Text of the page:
I love pumpkin as my previous couple of posts have shown, but I think I like another source of carotenoids even more. I’m not talking about sweet potatoes, even though I love those year round too, I am talking about butternut squash! It is great roasted because you can eat it by itself, on a salad, on pizza, or even in an omelet, but soup just hits the spot as the weather gets cooler. Many butternut squash soups are absolutely filled with cream, butter, salt, more cream and more salt. Not only are those ingredients that anyone should be limiting in their diet, but they also totally take away from butternut squash’s already great flavor! In this recipe, I compliment that great flavor with garlic, leeks and rosemary. The last time I made the soup , I thought to add freshly baked beet chips and I must say I have to give myself a pat on the back! The sweet yet earthy flavors of the chips were a perfect compliment and added great texture too!
A couple of products I believe really make this soup great are the oil and broth. I recently picked up Roasted Butternut Squash Seed Oil from the Tubby Olive here in Newtown. Tubby is an awesome local business that sells specialty olive oils and vinegars and chances are there is a similar local store near where you live. Specialty olive oils are “in” right now so the stores are popping up all over the US. Back to this particular oil though — I hesitated to buy the full size when we were there thinking I wouldn’t get enough use out of it but I can use it with pretty much every single fall recipe I make!
It was a perfect compliment to this soup but I have also used it with roasted brussels sprouts and onions, in quinoa, and just on salads with the Fall Blend Balsamic I picked up there too.
Now for the broth. I have been using Trader Joe’s brand low sodium, organic vegetable broth for years now. It is very substantial and hearty. No other low sodium veg broth that I have purchased compares, as other brands typically are extremely watery. I will be honest, I hardly ever have time to make my own broth!! This one clocks in at 140 mg per cup. That means less in the entire container than in 1 cup of Swanson brand original!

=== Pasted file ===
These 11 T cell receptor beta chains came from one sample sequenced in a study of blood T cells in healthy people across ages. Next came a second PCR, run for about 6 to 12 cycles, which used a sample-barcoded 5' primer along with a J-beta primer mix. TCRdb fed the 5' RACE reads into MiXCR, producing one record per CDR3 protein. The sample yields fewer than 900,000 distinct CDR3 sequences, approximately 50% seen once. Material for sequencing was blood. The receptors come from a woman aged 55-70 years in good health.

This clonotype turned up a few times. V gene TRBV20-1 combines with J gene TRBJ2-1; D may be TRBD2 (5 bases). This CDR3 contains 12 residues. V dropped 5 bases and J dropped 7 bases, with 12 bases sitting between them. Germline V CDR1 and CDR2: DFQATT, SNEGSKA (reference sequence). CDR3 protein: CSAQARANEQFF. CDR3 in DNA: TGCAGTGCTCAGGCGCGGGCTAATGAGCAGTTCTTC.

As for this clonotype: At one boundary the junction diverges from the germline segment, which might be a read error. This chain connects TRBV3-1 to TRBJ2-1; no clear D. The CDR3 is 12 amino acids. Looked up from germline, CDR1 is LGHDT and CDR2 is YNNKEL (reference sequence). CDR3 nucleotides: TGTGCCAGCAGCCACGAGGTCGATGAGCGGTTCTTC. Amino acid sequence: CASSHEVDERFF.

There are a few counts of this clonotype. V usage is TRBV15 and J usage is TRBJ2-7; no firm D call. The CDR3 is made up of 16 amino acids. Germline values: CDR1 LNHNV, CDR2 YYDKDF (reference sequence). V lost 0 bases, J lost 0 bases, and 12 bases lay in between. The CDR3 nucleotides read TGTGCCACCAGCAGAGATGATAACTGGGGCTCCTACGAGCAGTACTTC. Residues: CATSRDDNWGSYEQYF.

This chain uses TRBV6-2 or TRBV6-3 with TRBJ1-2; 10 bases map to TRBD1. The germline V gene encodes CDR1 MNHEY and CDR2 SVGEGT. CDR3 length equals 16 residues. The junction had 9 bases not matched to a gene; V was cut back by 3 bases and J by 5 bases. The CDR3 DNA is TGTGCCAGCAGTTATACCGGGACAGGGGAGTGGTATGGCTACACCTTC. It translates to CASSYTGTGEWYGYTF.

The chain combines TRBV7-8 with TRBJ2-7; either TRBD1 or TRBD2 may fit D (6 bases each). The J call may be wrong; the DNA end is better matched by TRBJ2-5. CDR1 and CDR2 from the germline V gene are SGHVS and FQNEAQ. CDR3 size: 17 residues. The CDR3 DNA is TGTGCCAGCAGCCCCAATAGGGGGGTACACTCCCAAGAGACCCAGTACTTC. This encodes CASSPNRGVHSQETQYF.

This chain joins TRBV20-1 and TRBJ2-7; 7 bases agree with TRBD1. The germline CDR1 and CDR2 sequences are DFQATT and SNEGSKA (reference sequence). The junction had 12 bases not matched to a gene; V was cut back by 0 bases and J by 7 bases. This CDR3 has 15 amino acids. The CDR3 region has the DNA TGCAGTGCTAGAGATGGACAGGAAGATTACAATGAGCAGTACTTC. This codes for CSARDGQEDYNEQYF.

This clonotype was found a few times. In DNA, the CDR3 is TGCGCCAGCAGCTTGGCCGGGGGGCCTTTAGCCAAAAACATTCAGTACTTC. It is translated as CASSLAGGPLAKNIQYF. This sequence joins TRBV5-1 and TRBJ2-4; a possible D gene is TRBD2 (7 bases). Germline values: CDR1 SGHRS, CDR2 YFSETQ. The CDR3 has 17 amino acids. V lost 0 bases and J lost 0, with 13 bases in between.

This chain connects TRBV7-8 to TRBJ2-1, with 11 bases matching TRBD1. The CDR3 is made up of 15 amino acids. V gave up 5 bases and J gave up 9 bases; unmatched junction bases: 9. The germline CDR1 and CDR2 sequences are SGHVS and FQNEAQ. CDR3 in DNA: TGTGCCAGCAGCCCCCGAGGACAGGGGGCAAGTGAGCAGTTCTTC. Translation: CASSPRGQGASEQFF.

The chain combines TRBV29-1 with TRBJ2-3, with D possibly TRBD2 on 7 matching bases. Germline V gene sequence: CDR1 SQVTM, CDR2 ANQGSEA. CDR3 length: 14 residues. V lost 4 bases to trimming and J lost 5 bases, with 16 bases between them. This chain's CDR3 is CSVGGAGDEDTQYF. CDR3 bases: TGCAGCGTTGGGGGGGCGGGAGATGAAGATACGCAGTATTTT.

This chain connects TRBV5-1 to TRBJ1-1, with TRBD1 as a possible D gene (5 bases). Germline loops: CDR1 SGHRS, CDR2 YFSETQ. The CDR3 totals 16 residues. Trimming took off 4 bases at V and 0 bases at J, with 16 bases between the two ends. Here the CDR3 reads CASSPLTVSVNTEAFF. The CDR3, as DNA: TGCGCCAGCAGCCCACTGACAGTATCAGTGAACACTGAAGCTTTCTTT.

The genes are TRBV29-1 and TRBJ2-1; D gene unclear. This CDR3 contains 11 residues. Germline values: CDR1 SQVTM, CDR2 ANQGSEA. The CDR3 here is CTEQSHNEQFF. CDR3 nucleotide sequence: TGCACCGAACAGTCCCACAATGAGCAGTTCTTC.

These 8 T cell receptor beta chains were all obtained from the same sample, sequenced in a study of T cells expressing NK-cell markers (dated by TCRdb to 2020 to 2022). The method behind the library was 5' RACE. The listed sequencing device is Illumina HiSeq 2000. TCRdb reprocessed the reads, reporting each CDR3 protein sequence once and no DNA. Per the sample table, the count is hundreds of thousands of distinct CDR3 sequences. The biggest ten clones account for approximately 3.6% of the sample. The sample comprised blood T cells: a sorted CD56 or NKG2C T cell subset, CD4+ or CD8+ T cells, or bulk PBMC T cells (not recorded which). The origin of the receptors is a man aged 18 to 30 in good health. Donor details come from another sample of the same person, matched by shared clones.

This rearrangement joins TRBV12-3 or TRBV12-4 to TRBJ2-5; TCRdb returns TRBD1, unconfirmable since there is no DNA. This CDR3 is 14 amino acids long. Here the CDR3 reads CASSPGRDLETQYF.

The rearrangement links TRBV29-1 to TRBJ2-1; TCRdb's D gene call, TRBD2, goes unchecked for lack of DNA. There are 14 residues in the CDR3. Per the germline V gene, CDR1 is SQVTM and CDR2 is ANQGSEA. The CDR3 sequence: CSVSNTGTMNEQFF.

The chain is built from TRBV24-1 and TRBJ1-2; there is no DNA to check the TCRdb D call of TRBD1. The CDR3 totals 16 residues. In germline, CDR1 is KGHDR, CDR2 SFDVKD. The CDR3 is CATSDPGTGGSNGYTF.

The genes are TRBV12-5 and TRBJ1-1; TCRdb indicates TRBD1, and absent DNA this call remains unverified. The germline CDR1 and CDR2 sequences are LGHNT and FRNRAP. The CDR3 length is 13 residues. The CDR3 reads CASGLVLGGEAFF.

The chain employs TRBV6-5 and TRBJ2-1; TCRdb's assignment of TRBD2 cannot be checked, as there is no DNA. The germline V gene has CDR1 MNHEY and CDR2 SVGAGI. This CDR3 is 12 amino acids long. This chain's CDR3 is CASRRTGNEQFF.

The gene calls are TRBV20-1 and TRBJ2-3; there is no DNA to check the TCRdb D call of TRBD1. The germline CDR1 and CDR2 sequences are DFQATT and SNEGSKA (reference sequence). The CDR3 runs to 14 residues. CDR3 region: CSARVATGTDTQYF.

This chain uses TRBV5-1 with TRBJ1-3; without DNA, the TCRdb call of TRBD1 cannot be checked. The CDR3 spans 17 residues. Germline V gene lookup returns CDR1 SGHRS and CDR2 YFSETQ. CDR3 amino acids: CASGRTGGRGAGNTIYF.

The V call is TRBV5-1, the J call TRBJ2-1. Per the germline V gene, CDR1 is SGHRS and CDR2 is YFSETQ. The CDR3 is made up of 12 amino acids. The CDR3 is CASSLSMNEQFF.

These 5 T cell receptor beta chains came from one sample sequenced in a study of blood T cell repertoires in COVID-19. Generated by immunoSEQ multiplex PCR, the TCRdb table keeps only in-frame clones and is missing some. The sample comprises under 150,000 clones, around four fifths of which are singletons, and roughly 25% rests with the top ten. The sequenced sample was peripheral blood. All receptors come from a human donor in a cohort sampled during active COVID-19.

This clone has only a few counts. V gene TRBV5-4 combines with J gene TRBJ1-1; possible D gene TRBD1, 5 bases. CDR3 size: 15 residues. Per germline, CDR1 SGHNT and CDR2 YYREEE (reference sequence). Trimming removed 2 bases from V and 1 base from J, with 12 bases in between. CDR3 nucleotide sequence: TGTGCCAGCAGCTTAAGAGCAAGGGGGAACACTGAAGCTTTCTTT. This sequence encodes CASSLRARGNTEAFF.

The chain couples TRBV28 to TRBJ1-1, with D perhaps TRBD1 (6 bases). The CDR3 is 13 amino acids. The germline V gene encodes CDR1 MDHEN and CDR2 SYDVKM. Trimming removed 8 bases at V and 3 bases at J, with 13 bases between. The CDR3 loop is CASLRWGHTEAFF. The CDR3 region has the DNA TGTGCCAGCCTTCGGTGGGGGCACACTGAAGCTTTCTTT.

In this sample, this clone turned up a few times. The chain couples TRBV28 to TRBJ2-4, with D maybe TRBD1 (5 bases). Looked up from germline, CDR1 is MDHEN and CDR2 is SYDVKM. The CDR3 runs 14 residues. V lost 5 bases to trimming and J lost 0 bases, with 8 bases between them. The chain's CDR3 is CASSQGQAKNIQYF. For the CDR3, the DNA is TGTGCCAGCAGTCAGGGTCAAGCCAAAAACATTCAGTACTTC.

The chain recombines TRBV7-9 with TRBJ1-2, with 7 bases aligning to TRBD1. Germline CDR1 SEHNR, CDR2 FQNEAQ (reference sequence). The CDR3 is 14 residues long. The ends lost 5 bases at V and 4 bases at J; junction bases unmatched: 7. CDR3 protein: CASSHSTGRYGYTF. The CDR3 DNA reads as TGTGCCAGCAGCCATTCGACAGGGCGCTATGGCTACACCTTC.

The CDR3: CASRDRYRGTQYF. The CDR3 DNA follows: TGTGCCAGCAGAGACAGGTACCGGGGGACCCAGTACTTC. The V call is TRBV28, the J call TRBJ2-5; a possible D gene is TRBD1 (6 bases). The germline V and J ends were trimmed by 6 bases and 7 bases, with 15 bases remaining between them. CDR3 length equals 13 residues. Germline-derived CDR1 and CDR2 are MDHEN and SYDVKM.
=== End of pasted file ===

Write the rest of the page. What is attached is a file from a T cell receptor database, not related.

Spiced Butternut Squash and Leek Soup
Vegan, Gluten Free
- 1 Tablespoon butternut squash seed oil (or olive oil)
- 3 cloves garlic, minced
- White & light green of 3 leeks, halved and thinly sliced
- 1 x 2-3 lb butternut squash, pre-baked
- 1 Tablespoon fresh rosemary, chopped (or 1/2 tablespoon dried)
- 4 Cups (1 container) low-sodium vegetable broth
- 1/2 teaspoon fresh oregano (or 1/4 teaspoon dried)
- Optional: 1/4 teaspoon cayenne pepper
- 1/4 teaspoon ground cinnamon
- Dash of ground nutmeg
- Fresh ground black pepper to taste
- First, heat oven to 350 degrees F to bake the squash. I typically do this when prepping for the week ahead but you can do it the day of too. Carefully cut the squash in half and then scoop out the seeds. Save them and rinse pulp off to roast the seeds as I instruct here in a spaghetti squash recipe. Rub a very small amount of oil on the surface of the squash and bake face down on a baking sheet or in a glass baking dish for 30-40 minutes, until tender.
- While the squash is baking, mince your garlic, dice the leeks and cut the rosemary.